Operationally then, the parallels between the U.S. and UK are clear, and we hope that we can work in partnership with forensics teams in the United States to share and assess our experiences and assist in the future reduction of the backlog in the United States. But when operating in a world of science and analysis, it would be all too easy to forget the real impetus for change – and that's the safety and well-being of generations now, and in the future. The case example of the UK's Yorkshire Ripper Hoaxer however is a sobering reminder of the real link between backlog, convictions, and public safety.

In the 1970s, 50 year old John Humble, also known as the Yorkshire Ripper Hoaxer, sent three letters and an audiotape to police, claiming that he was the UK's infamous Yorkshire Ripper murderer. His actions led police to concentrate on a false line of inquiry, leaving the real Yorkshire Ripper to go on to murder three more women before he was finally caught in 1981. Thanks to advancements in DNA technology, John Humble has recently been tracked down, and sentenced to eight years in prison, after pleading guilty to four counts of perverting the course of justice. But what has this got to do with the DNA backlog?

Most of the original letters and envelopes were subjected to extensive chemical fingerprint testing at the time, but the radioactive sulphur dioxide used left them severely blackened and unsuitable for further testing. A few small pieces of one of the envelopes were retained by the Forensic Science Service. When the investigation was reopened by West Yorkshire police, it was possible to examine the fragments using the Low Copy Number (LCN) DNA technique. This can obtain a DNA profile from a sample expected to contain very few cells – even if it is too small to be visible to the naked eye.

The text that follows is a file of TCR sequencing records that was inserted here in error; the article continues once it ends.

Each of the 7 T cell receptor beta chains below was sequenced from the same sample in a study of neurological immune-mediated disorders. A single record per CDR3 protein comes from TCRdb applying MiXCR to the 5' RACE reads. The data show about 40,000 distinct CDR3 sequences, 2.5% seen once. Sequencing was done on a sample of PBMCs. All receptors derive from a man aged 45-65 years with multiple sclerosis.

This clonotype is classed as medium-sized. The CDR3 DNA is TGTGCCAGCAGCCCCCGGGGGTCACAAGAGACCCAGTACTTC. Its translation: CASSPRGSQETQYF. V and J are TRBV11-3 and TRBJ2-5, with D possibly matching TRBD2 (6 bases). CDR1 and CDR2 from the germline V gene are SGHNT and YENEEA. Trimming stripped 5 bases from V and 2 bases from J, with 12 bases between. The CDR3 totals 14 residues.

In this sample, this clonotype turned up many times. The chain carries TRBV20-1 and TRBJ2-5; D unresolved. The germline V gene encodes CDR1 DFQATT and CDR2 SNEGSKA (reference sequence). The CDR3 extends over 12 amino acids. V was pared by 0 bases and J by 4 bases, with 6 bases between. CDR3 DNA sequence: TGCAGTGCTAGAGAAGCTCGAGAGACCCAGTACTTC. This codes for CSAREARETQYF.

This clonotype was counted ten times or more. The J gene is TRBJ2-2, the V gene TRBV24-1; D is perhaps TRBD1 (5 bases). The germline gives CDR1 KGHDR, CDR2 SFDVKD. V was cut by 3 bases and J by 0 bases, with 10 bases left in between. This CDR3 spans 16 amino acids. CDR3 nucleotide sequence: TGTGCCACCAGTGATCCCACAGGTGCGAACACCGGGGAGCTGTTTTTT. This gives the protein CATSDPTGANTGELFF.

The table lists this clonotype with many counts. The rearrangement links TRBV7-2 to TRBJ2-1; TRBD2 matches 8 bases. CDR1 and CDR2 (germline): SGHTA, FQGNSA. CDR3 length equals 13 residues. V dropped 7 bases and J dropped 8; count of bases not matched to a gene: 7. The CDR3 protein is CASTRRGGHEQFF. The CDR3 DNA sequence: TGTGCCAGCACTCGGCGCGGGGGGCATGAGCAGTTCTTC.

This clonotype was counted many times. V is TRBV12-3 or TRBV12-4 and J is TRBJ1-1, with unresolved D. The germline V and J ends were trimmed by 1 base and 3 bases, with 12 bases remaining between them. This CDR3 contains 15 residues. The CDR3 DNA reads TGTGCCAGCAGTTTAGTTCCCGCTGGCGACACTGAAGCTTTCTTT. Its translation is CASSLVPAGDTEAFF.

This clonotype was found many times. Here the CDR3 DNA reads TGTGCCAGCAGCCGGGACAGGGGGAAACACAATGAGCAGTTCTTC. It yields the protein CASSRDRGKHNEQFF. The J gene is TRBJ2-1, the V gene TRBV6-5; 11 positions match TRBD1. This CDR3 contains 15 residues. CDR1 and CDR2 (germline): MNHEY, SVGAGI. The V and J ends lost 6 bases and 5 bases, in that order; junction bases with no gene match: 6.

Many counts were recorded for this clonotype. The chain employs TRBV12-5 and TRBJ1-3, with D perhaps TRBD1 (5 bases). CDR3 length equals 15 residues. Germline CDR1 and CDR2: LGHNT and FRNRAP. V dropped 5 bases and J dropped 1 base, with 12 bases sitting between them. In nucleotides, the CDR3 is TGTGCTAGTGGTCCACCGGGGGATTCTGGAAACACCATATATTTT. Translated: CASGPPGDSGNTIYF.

The Hoaxer, John Humble was already logged on the National DNA database, as a result of a drunken driving charge years before. So when the LCN tests yielded a DNA profile and this was searched against the National DNA database, we were able to produce a single hit to a man in Northumbria, leading to John Humble's arrest and imprisonment. Had the database not been such a powerful investigative tool, and had the DNA backlog not already been addressed in the UK, he might still be on our streets today.

If there is one example that really brings home the social side of technological and legislative advancements then this is it – and there is a clear lesson to be learned. By addressing backlog issues, and supporting the justice system in either convicting or exonerating suspects, forensics teams in the UK and the U.S. alike have the power to help investigators solve major crimes, and make a real difference to the safety and well-being of our communities.

Putting any political and moral issues aside, the facts remain all too clear: the law in several states is set to change and with it, comes the greatest challenge that its forensics and law enforcement teams have ever faced. Address it, well equipped, and well armed, and with the lessons already learned in the UK, and it provides an incredible opportunity to put some of the most dangerous of today's criminals behind bars. Fail to do so however and the effects could be nothing short of catastrophic.

Richard Pinchin is Head of U.S. Operations, iforensic –a division of Forensic Science Service Ltd. He holds a degree in Biology from Nottingham University and is the author of several papers. Richard joined the Forensic Science Service Central Research Establishment at Aldermaston UK in 1988. In the late 1990s the concept of Intelligence Led Policing and the UK National Intelligence Model led to the formation of the FSS Forensic Intelligence Bureau which Richard managed.